From time to time this offseason I plan to answer 10 good questions I receive through my Twitter account @ttwentyman in a feature we call "10 Questions with Twentyman."
What are still concerns for the Lions this season? Mr Boone 2 U (@1_BZY)
20man: Good question. I think two jump out right away for me.
1. The secondary. I like where the Lions are at safety with
I think there are real question marks with that cornerback unit and that's why a player like
2. I thought the way quarterback
Let’s be real, though, Stafford didn’t exactly have a lot to work with at the end of the year when Megatron and
What is the probable starting secondary? Dylan Hall (@DHALL_4)
20man: It kind of depends on the status of Houston and the competition in training camp, but as it stands right now, Quin and Ihedigbo are at safety, Mathis and Slay at cornerback and
If Houston comes back and is playing well, I could see him competing with Mathis for a spot and Mathis potentially moving inside to compete with Bentley at nickel cornerback.
Vaughn has been making plays early on, and he’ll take a shot at one of the jobs in camp, but it seems like Mathis and Slay’s job to lose.
Do you think it was a good or bad call to not take Fairley’s 5th yr. option? He was such a beast in the Bears game. Stuffing Forte. Joshua Cole (@ColeJoshua1)
20man: I think that’s really yet to be determined, Joshua.
I understand why general manager Martin Mayhew did it. It has to be frustrating on his end watching a guy with so much potential (more than Suh, yes, I said it) not take full advantage of it. The inconsistencies have to be maddening.
Mayhew thought it would be a kick in the pants for Fairley. If it is, the Lions should benefit in the short term, which fits with their win-now mantra.
In the long-term, however, they’re gambling on a quality player. Let’s not forget Fairley was a Pro Bowl alternate last season. If he has a Pro Bowl year, the price to re-resign him just got very expensive and puts the franchise and transition tags in play.
It’s a tough call, but I probably would have picked up the option.
Tim, do we have a true #3 wr? If Calvin or Golden goes down, we need someone to make plays. C.J. Eckman (@eckman44)
20man: That’s why the
What people don’t realize is that Ebron is a big receiver who just so happens to play tight end. He’s going to be used as a receiver and he’s going to run receiver-type routes.
Debate all you want if it was the right choice at No. 10, but a player like him was a must because of the reason you just stated in your question.
Is Leshoure a lost cause? Where is Broyles in the recovery process? Coach Byers (@CoachjByers)
20man: This is actually two questions coach, but I’ll let it slide.
Let’s start with Leshoure. I don’t think he’s a lost cause. I actually talked to him Friday after OTA practice for a story this weekend and he has a whole new attitude. He admitted last season was tough, but this offense is very similar to the one New Orleans ran last year and four running backs had at least 53 carries in that system. He’s excited about that and happy he’s being given another chance to make a first impression on a new coaching staff. He seems to have a little pep in his step, if you know what I mean.
As for Broyles, he’s ahead of schedule. He’s already taking part in OTAs on a limited basis and the expectation is that he’ll be a participant in training camp. This is a big year for him. Mayhew recently said he hasn’t given up on Broyles yet, but Broyles has to reward that faith this year.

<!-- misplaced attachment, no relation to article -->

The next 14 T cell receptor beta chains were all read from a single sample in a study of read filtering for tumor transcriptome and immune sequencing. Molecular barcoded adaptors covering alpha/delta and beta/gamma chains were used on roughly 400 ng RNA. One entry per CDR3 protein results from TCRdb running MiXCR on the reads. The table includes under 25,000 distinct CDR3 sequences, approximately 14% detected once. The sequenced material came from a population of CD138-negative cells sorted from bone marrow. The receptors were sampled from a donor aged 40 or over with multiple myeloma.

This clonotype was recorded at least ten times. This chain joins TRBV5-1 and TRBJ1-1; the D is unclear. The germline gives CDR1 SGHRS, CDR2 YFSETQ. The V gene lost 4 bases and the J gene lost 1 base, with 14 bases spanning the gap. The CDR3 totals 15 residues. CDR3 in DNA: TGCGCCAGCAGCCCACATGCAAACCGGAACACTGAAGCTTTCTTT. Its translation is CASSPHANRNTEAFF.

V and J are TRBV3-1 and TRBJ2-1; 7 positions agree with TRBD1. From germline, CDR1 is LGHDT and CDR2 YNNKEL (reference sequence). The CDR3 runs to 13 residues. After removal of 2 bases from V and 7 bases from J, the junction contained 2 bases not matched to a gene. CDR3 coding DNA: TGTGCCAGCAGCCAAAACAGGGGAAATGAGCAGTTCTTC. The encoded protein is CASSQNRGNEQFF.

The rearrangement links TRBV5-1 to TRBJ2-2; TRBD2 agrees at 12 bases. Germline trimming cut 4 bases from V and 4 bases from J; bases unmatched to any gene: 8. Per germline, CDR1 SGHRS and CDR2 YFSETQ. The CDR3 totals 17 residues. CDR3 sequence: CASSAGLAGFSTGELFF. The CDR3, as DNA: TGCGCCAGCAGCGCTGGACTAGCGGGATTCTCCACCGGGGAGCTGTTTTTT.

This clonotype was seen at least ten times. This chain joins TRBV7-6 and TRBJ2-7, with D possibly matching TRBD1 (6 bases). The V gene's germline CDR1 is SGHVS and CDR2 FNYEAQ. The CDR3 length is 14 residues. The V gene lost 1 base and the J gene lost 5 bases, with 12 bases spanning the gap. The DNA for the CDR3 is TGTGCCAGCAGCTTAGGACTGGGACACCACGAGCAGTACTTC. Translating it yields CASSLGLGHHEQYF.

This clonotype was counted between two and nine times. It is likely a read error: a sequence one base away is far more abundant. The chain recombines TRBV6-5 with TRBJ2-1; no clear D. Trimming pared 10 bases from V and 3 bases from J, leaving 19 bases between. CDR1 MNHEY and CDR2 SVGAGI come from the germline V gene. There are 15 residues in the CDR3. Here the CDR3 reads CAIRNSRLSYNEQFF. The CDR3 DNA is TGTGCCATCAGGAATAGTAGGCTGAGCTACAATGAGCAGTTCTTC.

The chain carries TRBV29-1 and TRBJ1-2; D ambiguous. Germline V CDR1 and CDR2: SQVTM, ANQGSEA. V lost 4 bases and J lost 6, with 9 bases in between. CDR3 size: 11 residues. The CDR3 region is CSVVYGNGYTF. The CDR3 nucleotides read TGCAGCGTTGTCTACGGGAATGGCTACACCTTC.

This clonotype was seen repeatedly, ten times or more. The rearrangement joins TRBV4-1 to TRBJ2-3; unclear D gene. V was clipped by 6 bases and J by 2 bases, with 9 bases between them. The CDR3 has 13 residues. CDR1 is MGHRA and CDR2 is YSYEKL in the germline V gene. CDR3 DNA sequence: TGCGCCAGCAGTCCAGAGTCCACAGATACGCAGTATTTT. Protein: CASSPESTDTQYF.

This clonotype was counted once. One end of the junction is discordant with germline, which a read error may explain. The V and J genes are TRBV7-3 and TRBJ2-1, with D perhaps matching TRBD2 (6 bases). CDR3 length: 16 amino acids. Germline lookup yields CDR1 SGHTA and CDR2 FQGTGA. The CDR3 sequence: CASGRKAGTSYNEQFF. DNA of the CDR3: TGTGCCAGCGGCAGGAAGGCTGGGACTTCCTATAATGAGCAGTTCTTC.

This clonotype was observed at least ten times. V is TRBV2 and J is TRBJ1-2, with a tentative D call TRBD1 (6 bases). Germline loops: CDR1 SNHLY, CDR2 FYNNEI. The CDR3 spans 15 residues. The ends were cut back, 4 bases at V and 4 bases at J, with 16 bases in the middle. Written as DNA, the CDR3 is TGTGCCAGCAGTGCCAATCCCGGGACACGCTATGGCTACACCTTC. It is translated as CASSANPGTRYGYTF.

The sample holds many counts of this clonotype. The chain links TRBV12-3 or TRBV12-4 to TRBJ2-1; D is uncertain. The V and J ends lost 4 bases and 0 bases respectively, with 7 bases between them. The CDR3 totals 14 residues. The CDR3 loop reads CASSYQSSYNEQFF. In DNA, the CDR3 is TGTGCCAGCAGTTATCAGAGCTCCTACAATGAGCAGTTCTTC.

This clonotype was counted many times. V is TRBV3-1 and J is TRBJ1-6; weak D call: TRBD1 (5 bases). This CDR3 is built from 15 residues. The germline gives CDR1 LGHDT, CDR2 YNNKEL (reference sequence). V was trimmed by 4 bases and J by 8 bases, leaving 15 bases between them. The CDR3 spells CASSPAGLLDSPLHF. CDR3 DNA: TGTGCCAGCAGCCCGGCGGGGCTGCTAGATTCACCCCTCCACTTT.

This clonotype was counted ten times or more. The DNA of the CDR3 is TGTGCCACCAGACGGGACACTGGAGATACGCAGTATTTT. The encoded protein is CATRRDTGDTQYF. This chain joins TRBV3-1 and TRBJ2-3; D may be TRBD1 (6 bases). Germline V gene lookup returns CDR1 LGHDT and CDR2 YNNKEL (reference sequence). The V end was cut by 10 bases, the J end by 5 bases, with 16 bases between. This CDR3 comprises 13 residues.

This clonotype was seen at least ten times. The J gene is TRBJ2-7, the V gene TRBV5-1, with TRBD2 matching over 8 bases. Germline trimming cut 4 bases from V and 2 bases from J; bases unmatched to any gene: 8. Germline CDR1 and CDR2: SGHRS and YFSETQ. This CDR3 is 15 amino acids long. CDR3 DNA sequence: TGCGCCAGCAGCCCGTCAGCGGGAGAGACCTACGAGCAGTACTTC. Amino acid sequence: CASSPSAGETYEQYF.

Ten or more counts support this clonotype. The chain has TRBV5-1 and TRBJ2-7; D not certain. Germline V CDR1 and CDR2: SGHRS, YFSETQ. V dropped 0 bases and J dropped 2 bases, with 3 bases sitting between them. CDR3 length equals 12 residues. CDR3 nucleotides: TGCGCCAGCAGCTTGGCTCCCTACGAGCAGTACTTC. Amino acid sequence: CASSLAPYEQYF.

Watched tape of all picks, understand all but DE Webster, not impressed. What am I missing? Who am I? (@Flee2)
20man: It’s some of the little things you have to look at with Webster. His flexibility, the way he uses his hands. Webster is such a good athlete with a basketball background. He has a unique skillset because of the basketball.
He’s also big (6-6, 252) and fast (4.58 40-yard dash) off the edge. You can’t teach that.
There’s going to be an adjustment period with him, he’s a long way from Bloomsburg, but with the right coaching he can be a pretty versatile player on the open-end side.
Which of the UDFAs do you think are most likely to make the team and have an impact on the season? Colton Wesley (@Lionsfanatic7)
If you look at the roster there’s an opening for both a fourth tackle and a fourth safety in Lucas and Couplin’s case.
I don’t think all three will make it, but I could see one or two making the final 53. Lucas probably has the best chance out of the bunch at this point.
Most underrated pick from this years draft class? Ryan Smith (@smif6)
The Lions rotate their defensive lineman as much as any team in the league and Reid, if he wins that fourth spot, is going to get an opportunity to make plays.
He’s a penetrating tackle whose game is predicated more on speed than it is power – a lot like Nick Fairley's.
I’m not saying Reid will be Fairley, that’s too much to ask of him right away, but he has a chance to make some plays and be a pleasant surprise as a fifth-round pick.
Any insights on the kicking competition? Brandon Kerr (@SFHCommissioner)
Freese was ultra consistent in college (86 percent) and the Lions spent a seventh-round draft pick to get him.
Freese has the edge because of his draft status, but the most accurate kicker in training camp will win it. It’s one of the easier competitions to evaluate in training camp.
Did the @Lions draft or sign any good leaders or solid chemistry guys? @Nate13Burleson will be missed. Kristopher Sills (@Patriotboy247)
20man: Nate’s locker room presence will be missed, certainly, but it was time for an upgrade at receiver.
His replacement is
The same thing can be said for Ihedigbo, good player, great locker room guy and has a Super Bowl ring.
Tate and Ihedigbo know what a winning locker room is like and they know that it takes improving the little things to take the next step.
Those have been good additions for the Lions.